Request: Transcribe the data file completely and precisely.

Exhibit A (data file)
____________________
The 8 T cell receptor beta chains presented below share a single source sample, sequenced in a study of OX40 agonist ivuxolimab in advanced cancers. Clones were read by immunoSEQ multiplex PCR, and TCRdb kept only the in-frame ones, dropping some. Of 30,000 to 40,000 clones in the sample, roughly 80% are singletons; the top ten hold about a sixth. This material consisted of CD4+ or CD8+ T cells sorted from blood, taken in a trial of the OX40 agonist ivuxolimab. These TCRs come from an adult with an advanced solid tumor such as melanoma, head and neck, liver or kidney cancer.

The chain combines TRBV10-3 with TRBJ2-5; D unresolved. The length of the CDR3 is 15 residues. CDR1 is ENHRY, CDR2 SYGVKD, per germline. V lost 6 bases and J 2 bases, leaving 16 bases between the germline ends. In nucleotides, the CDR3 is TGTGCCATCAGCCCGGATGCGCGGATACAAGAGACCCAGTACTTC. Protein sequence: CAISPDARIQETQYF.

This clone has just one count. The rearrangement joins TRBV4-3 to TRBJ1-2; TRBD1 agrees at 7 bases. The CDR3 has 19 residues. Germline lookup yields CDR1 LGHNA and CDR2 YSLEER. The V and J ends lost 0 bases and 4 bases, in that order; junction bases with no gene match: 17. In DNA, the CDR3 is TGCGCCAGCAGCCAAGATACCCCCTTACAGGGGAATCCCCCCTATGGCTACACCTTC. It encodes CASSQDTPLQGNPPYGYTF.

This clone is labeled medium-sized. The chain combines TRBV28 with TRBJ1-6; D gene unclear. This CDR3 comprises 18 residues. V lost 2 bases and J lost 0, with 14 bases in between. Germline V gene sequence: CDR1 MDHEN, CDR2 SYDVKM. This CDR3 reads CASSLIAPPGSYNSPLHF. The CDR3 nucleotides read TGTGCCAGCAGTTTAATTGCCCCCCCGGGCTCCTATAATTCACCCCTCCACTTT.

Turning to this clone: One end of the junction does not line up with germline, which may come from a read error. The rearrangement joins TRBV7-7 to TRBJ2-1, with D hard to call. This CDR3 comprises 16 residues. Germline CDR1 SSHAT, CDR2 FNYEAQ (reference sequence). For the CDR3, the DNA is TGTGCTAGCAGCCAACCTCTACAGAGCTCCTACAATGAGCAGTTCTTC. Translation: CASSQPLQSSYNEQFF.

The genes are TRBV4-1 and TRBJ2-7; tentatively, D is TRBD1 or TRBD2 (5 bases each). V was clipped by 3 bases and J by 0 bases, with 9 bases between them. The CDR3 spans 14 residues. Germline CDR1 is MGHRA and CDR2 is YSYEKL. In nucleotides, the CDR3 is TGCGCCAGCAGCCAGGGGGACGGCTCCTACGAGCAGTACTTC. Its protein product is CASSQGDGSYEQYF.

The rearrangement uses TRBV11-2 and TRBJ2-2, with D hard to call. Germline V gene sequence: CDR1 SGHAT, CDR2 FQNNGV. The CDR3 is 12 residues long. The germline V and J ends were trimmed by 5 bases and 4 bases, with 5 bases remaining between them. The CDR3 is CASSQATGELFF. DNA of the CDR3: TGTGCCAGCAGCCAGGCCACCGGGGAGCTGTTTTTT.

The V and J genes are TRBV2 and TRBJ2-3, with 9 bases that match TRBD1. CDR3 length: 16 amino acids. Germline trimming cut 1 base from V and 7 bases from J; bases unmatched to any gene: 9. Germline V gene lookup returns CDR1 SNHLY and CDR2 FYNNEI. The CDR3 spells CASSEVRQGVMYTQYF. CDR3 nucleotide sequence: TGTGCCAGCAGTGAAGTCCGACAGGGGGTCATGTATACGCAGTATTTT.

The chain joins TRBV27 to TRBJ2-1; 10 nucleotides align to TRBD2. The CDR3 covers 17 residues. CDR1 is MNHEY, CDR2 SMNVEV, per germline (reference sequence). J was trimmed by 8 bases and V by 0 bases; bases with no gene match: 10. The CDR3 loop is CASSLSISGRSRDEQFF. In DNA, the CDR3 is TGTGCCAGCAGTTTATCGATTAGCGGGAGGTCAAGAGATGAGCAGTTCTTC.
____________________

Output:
The 8 T cell receptor beta chains presented below share a single source sample, sequenced in a study of OX40 agonist ivuxolimab in advanced cancers. Clones were read by immunoSEQ multiplex PCR, and TCRdb kept only the in-frame ones, dropping some. Of 30,000 to 40,000 clones in the sample, roughly 80% are singletons; the top ten hold about a sixth. This material consisted of CD4+ or CD8+ T cells sorted from blood, taken in a trial of the OX40 agonist ivuxolimab. These TCRs come from an adult with an advanced solid tumor such as melanoma, head and neck, liver or kidney cancer.

The chain combines TRBV10-3 with TRBJ2-5; D unresolved. The length of the CDR3 is 15 residues. CDR1 is ENHRY, CDR2 SYGVKD, per germline. V lost 6 bases and J 2 bases, leaving 16 bases between the germline ends. In nucleotides, the CDR3 is TGTGCCATCAGCCCGGATGCGCGGATACAAGAGACCCAGTACTTC. Protein sequence: CAISPDARIQETQYF.

This clone has just one count. The rearrangement joins TRBV4-3 to TRBJ1-2; TRBD1 agrees at 7 bases. The CDR3 has 19 residues. Germline lookup yields CDR1 LGHNA and CDR2 YSLEER. The V and J ends lost 0 bases and 4 bases, in that order; junction bases with no gene match: 17. In DNA, the CDR3 is TGCGCCAGCAGCCAAGATACCCCCTTACAGGGGAATCCCCCCTATGGCTACACCTTC. It encodes CASSQDTPLQGNPPYGYTF.

This clone is labeled medium-sized. The chain combines TRBV28 with TRBJ1-6; D gene unclear. This CDR3 comprises 18 residues. V lost 2 bases and J lost 0, with 14 bases in between. Germline V gene sequence: CDR1 MDHEN, CDR2 SYDVKM. This CDR3 reads CASSLIAPPGSYNSPLHF. The CDR3 nucleotides read TGTGCCAGCAGTTTAATTGCCCCCCCGGGCTCCTATAATTCACCCCTCCACTTT.

Turning to this clone: One end of the junction does not line up with germline, which may come from a read error. The rearrangement joins TRBV7-7 to TRBJ2-1, with D hard to call. This CDR3 comprises 16 residues. Germline CDR1 SSHAT, CDR2 FNYEAQ (reference sequence). For the CDR3, the DNA is TGTGCTAGCAGCCAACCTCTACAGAGCTCCTACAATGAGCAGTTCTTC. Translation: CASSQPLQSSYNEQFF.

The genes are TRBV4-1 and TRBJ2-7; tentatively, D is TRBD1 or TRBD2 (5 bases each). V was clipped by 3 bases and J by 0 bases, with 9 bases between them. The CDR3 spans 14 residues. Germline CDR1 is MGHRA and CDR2 is YSYEKL. In nucleotides, the CDR3 is TGCGCCAGCAGCCAGGGGGACGGCTCCTACGAGCAGTACTTC. Its protein product is CASSQGDGSYEQYF.

The rearrangement uses TRBV11-2 and TRBJ2-2, with D hard to call. Germline V gene sequence: CDR1 SGHAT, CDR2 FQNNGV. The CDR3 is 12 residues long. The germline V and J ends were trimmed by 5 bases and 4 bases, with 5 bases remaining between them. The CDR3 is CASSQATGELFF. DNA of the CDR3: TGTGCCAGCAGCCAGGCCACCGGGGAGCTGTTTTTT.

The V and J genes are TRBV2 and TRBJ2-3, with 9 bases that match TRBD1. CDR3 length: 16 amino acids. Germline trimming cut 1 base from V and 7 bases from J; bases unmatched to any gene: 9. Germline V gene lookup returns CDR1 SNHLY and CDR2 FYNNEI. The CDR3 spells CASSEVRQGVMYTQYF. CDR3 nucleotide sequence: TGTGCCAGCAGTGAAGTCCGACAGGGGGTCATGTATACGCAGTATTTT.

The chain joins TRBV27 to TRBJ2-1; 10 nucleotides align to TRBD2. The CDR3 covers 17 residues. CDR1 is MNHEY, CDR2 SMNVEV, per germline (reference sequence). J was trimmed by 8 bases and V by 0 bases; bases with no gene match: 10. The CDR3 loop is CASSLSISGRSRDEQFF. In DNA, the CDR3 is TGTGCCAGCAGTTTATCGATTAGCGGGAGGTCAAGAGATGAGCAGTTCTTC.